Regulation D is a set of rules issued by the Securities and Exchange Commission (SEC) under the Securities Act of 1933 that provides an exemption for certain private offerings of securities. This exemption allows companies to raise capital from investors without registering the securities with the SEC, and without having to comply with the registration and reporting requirements that apply to public offerings.
Regulation D consists of three rules: Rule 504, Rule 505, and Rule 506.
Rule 504 of Regulation D allows companies to raise up to $5 million in a 12-month period from any investor, regardless of their net worth or income. This rule is often used by smaller companies that are not able to meet the more stringent requirements of the other two rules.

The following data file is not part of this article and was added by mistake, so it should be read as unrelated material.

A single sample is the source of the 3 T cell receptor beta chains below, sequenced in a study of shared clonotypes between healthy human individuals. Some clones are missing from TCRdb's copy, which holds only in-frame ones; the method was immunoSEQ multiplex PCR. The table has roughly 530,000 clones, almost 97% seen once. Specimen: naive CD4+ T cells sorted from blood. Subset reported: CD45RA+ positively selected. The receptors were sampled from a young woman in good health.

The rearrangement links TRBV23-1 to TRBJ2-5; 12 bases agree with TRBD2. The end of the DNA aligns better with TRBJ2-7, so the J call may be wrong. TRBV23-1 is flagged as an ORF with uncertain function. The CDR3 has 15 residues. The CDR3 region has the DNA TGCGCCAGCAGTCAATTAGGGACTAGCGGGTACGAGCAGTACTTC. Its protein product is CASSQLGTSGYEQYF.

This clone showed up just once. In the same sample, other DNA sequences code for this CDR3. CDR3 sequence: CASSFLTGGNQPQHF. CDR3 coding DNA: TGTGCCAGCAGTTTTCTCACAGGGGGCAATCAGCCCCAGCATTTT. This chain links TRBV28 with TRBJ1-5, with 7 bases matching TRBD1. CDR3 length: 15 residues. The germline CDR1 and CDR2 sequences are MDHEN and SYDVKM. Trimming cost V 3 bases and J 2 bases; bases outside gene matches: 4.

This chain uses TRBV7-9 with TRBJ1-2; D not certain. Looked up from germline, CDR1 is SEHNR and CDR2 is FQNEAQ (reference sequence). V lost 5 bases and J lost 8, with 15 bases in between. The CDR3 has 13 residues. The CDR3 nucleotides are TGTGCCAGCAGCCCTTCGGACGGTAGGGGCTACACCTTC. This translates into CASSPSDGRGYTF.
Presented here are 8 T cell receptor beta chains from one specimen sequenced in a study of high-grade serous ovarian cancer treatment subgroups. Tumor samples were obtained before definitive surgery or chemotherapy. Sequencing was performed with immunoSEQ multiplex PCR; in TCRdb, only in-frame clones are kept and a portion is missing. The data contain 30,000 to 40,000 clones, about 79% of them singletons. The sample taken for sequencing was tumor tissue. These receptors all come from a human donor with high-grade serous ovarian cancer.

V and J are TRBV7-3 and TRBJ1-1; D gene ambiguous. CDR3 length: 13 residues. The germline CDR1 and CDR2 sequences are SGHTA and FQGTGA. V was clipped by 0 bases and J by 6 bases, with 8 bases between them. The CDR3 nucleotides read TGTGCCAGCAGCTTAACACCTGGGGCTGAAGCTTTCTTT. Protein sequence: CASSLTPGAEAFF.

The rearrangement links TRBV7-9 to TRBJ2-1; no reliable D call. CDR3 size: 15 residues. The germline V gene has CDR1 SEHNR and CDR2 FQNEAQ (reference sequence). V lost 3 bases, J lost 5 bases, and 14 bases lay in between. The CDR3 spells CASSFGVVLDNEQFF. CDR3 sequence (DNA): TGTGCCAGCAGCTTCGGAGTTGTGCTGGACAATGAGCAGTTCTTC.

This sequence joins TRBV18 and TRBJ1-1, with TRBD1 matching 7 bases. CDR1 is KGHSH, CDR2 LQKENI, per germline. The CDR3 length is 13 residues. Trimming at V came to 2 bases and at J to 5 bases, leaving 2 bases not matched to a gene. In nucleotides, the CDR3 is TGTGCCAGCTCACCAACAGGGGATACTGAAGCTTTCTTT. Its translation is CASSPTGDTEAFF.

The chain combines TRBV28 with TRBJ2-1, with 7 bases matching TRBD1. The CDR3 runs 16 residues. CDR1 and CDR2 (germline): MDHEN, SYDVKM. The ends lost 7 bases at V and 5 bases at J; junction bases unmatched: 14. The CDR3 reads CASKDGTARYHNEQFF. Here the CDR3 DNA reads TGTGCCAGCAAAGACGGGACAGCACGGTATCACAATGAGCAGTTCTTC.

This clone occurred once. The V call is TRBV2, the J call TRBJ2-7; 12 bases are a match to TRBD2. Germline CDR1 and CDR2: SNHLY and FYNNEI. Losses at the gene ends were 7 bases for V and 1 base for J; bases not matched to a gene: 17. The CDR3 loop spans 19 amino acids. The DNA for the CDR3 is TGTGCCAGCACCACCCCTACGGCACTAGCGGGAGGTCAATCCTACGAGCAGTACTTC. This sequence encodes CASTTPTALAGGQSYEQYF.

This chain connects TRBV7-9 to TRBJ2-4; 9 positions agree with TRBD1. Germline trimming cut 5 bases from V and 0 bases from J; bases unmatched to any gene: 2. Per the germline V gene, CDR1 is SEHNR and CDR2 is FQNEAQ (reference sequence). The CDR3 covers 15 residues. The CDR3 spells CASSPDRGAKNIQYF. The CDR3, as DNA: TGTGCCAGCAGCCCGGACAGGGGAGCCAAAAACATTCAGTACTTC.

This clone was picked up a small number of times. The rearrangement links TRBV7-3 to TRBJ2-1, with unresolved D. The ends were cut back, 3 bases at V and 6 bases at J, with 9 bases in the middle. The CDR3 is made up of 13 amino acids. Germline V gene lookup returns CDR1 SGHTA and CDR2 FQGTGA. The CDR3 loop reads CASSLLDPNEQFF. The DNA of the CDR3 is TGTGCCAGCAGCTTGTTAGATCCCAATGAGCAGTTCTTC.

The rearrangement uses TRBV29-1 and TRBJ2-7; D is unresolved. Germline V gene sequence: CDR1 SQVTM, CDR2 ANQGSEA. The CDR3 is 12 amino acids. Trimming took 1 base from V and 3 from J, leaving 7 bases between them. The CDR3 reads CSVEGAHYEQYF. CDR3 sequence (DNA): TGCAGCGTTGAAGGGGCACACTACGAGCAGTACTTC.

Rule 505 of Regulation D allows companies to raise up to $5 million in a 12-month period, but the offering is restricted to no more than 35 investors who are not accredited investors.
Rule 506 of Regulation D is the most widely used of the three rules. It allows companies to raise an unlimited amount of capital from an unlimited number of accredited investors, and up to 35 non-accredited investors.
One of the main differences between 506(b) and 506(c) is that under 506(b) companies are prohibited from general advertising and general solicitation of the offering, However under 506(c) companies are permitted to use general advertising and general solicitation to reach out to investors as long as the investors are verified to be accredited.
It’s worth noting that, even though Regulation D provides an exemption from registration, companies are still required to file a notice with the SEC of their intent to rely on the exemption, and also provide certain disclosures and investor-protection provisions. Also it is subject to state-specific laws and regulations.